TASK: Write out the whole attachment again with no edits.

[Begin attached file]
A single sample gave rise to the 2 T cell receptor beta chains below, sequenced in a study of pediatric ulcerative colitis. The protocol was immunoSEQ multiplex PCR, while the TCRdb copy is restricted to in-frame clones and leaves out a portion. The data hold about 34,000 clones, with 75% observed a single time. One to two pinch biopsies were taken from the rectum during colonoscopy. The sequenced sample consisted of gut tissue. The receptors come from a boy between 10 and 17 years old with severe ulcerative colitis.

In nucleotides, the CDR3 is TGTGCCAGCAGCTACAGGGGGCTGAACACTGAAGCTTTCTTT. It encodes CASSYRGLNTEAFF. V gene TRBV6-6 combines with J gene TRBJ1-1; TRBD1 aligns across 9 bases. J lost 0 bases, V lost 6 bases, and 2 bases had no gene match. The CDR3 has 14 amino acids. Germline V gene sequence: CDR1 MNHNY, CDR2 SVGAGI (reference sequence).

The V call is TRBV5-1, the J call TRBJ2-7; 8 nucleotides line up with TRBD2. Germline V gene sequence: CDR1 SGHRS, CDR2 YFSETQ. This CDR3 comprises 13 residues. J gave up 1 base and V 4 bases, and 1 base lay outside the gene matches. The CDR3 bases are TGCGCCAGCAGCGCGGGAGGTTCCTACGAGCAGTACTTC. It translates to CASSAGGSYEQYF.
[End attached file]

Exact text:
A single sample gave rise to the 2 T cell receptor beta chains below, sequenced in a study of pediatric ulcerative colitis. The protocol was immunoSEQ multiplex PCR, while the TCRdb copy is restricted to in-frame clones and leaves out a portion. The data hold about 34,000 clones, with 75% observed a single time. One to two pinch biopsies were taken from the rectum during colonoscopy. The sequenced sample consisted of gut tissue. The receptors come from a boy between 10 and 17 years old with severe ulcerative colitis.

In nucleotides, the CDR3 is TGTGCCAGCAGCTACAGGGGGCTGAACACTGAAGCTTTCTTT. It encodes CASSYRGLNTEAFF. V gene TRBV6-6 combines with J gene TRBJ1-1; TRBD1 aligns across 9 bases. J lost 0 bases, V lost 6 bases, and 2 bases had no gene match. The CDR3 has 14 amino acids. Germline V gene sequence: CDR1 MNHNY, CDR2 SVGAGI (reference sequence).

The V call is TRBV5-1, the J call TRBJ2-7; 8 nucleotides line up with TRBD2. Germline V gene sequence: CDR1 SGHRS, CDR2 YFSETQ. This CDR3 comprises 13 residues. J gave up 1 base and V 4 bases, and 1 base lay outside the gene matches. The CDR3 bases are TGCGCCAGCAGCGCGGGAGGTTCCTACGAGCAGTACTTC. It translates to CASSAGGSYEQYF.